- Fascia has 6 – 10 times more afferent free nerve endings than muscles present so it perceives things as a lot more intensively.
- Robert Schleip discovered that TGF-b1 is linked to our stress response in our body. Research is showing that there is now a neurochemical link between your emotions and how your fascia responds via your sympathetic nervous system. ( Does Fascia hold memories?2014 Elsevier,18,259-265)
What’s the best remedy for Myofascial pain?
It is important to note that whilst there are many ways to assist the connective tissue there are fundamental differences between techniques and their effectiveness. Fascia does not require a lot of pressure or force to loosen, rather it is more important that the pressure to be applied correctly.
There are a couple of specialised massage techniques which can give good relief of connective tissue tension.
Fascial Release Techniques
MFR (myofascial release) is a gentle stretching pressure that is applied to release the stuck connective tissue.
ROLFING– is a slow sustained deep pressure that helps to push the fluid out of the fascia like towel, just wringing it out. Once the pressure is released studies have showed that the water and hyaluronic acid count is higher in the fascia than it is prior to a ROLFING treatment.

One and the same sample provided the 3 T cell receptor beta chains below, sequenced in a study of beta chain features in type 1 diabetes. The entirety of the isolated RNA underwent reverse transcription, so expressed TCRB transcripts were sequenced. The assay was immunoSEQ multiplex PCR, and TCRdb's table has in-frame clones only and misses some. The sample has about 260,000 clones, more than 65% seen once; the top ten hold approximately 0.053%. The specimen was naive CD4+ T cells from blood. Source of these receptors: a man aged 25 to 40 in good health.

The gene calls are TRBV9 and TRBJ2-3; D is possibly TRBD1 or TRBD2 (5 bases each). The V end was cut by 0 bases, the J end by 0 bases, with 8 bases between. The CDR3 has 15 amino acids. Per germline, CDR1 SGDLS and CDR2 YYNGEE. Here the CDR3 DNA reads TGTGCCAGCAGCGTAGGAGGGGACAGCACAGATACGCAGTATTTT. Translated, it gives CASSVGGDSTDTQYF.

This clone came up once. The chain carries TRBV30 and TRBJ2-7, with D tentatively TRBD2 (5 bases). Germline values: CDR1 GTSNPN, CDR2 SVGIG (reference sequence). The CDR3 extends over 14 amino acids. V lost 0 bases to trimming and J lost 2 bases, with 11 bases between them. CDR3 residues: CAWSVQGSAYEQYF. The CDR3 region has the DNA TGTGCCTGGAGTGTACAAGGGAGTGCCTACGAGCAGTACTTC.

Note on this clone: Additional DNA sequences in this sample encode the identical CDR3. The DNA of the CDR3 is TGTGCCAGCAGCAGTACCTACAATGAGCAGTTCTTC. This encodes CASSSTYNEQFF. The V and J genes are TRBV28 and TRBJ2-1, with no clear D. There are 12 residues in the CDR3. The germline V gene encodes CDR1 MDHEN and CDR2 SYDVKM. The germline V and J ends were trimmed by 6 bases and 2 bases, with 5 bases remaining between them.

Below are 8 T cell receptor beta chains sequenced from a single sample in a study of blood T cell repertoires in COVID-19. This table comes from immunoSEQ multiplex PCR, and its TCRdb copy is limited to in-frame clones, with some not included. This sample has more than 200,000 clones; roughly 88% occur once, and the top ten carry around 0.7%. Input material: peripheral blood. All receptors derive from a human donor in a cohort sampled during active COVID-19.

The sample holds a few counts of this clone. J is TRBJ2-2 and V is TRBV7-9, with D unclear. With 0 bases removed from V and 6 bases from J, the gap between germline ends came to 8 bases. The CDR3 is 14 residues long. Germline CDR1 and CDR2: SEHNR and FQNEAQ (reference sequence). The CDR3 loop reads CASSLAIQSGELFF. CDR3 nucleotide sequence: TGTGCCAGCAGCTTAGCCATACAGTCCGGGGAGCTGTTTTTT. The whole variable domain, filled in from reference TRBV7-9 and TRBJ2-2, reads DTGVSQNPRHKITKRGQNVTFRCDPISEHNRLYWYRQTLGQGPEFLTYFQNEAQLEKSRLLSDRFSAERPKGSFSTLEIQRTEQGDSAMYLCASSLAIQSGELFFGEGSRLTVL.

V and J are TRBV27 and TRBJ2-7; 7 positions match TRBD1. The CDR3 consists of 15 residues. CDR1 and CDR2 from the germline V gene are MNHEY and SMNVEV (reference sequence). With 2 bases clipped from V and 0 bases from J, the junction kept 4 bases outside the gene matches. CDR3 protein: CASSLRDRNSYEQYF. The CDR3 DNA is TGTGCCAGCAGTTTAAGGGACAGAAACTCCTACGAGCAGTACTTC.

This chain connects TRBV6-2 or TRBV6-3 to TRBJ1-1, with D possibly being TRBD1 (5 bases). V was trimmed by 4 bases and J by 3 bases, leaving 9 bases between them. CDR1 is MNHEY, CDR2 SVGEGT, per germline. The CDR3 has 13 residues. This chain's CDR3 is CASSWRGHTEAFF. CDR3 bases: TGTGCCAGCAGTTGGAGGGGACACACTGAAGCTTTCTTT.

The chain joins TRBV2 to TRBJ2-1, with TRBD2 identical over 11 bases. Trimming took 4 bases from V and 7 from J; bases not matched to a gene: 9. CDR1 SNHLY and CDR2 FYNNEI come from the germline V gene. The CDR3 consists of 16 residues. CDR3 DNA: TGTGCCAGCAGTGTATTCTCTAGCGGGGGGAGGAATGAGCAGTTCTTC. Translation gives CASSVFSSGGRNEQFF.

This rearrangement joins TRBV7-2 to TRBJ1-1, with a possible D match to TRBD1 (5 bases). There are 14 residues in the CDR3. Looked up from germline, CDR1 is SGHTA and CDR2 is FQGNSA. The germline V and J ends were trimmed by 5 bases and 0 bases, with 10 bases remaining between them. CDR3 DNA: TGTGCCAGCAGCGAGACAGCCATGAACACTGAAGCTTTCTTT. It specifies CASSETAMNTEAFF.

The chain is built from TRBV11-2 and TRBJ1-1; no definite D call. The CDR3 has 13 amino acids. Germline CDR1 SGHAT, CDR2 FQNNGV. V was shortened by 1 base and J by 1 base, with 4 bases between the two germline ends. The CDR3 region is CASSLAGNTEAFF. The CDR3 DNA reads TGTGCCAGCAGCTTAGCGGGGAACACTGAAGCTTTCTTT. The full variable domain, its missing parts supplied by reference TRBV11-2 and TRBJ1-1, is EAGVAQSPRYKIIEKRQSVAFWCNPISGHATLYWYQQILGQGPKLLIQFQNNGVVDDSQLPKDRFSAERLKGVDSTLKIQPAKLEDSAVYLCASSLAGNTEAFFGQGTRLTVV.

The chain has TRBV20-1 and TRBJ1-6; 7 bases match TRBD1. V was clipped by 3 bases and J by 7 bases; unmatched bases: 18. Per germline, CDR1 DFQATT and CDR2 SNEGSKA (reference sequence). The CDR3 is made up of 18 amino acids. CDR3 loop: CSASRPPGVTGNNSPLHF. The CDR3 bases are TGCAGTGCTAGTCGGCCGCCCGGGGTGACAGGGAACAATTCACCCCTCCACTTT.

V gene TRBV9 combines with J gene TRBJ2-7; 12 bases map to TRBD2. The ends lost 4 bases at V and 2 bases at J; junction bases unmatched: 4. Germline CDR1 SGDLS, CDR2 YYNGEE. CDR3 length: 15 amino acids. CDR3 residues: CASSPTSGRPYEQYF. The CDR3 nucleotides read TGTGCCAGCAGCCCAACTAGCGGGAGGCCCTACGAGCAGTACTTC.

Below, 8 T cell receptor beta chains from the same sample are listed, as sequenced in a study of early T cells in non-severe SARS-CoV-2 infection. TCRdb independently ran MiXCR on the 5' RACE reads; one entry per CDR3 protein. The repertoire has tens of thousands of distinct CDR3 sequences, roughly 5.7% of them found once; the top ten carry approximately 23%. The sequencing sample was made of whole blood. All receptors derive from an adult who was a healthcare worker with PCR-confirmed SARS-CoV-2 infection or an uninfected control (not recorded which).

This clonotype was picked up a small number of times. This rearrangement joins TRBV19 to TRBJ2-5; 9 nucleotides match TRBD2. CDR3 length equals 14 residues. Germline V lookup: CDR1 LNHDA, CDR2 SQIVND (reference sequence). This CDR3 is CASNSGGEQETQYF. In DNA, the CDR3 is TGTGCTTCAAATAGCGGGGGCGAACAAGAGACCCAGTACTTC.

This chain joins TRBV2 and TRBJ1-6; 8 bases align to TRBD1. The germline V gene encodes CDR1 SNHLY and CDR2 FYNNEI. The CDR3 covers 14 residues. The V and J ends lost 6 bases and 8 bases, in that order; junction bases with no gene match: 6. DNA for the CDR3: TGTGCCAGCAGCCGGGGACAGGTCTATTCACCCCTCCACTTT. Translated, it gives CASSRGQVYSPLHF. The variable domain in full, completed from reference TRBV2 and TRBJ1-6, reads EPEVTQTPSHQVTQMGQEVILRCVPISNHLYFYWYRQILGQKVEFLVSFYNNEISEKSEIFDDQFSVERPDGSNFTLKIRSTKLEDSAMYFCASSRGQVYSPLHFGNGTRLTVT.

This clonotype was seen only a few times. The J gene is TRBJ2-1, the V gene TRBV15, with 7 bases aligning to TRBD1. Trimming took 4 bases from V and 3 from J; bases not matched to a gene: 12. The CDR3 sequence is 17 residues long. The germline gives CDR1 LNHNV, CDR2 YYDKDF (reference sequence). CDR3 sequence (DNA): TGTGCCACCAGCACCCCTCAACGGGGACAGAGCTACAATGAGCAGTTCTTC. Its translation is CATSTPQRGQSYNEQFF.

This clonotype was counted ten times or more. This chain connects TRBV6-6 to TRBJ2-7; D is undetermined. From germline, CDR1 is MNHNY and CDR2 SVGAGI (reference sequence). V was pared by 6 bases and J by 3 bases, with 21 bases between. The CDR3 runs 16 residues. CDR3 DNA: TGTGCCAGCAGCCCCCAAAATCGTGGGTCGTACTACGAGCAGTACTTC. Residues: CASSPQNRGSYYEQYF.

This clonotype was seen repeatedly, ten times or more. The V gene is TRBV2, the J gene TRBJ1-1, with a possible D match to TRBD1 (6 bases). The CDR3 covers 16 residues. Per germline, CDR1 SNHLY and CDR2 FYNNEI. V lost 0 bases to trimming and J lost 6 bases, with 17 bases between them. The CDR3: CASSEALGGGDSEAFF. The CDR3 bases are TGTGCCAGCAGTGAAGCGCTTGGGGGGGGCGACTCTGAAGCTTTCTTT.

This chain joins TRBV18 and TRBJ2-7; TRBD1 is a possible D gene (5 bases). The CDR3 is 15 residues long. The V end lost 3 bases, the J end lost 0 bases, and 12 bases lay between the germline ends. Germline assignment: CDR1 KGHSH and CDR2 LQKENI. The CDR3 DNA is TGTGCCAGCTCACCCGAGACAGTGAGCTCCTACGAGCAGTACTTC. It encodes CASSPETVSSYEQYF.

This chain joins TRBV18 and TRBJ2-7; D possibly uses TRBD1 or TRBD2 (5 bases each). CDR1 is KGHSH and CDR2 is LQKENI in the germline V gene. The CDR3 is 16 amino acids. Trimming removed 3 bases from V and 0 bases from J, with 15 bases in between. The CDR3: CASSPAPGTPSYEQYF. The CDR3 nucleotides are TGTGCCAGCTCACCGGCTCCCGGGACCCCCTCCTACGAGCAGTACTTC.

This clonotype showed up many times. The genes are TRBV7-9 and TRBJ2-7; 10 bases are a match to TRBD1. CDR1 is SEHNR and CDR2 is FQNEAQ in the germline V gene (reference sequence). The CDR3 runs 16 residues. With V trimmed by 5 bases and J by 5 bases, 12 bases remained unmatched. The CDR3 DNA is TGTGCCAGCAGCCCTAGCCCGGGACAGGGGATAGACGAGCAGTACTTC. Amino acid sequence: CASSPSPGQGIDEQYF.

Massage also helps to stimulates the fibroblast cells to produce new collagen within the connective tissue and this helps reduce pain and tension within 3 days.
Myofascial trigger point release VS Deep Tissue Massage
“Trigger point therapy is sustained pressure at a single point where as Myofascial Release is more of a sustained stretching of tissue between two spots.”- ROLFING institute.
Deep-tissue massage works on the deep layers of muscle. “If the fascia around these muscles is restricted it will not allow the muscle it encases to relax into proper function”- Amy delvanthal.
Other things that can help connective tissue
Other things you can do that have scientifically shown to improve your connective tissue is a good old-fashioned workout and staying well hydrated drinking 2 litres of water per day as our bodies are 68% water.
So now your all up to date with the latest science behind this fascia-nating organ.
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*Carla Stecco Caterina Fede Veronica Macchi Andrea Porzionato Lucia Petrelli Carlo Biz Robert Stern Raffaele De Caro, 25th March 2018, The fasciacytes: A new cell devoted to fascial gliding regulation, Wiley Online Library, 05/20219. https://onlinelibrary.wiley.com/doi/10.1002/ca.23072
*The Mysterious World Under the Skin Documentary- https://www.youtube.com/watch?v=bWU_DnC9t4I
*Book Review of Fascia: The Tensional Network of the Human Body- https://www.researchgate.net/profile/Thomas_Findley/publication/289814802_Fascia_The_Tensional_Network_of_the_Human_Body_The_science_and_clinical_applications_in_manual_and_movement_therapy/links/584bd49e08ae4bc8992be8ae/Fascia-The-Tensional-Network-of-the-Human-Body-The-science-and-clinical-applications-in-manual-and-movement-therapy.pdf
*Fascia Magnified 25x- https://www.youtube.com/watch?v=uzy8-wQzQMY
*Fascia Research Congress: The discovery of a new cell & new ways to improve well being- https://www.youtube.com/watch?v=V26LZgqDPgU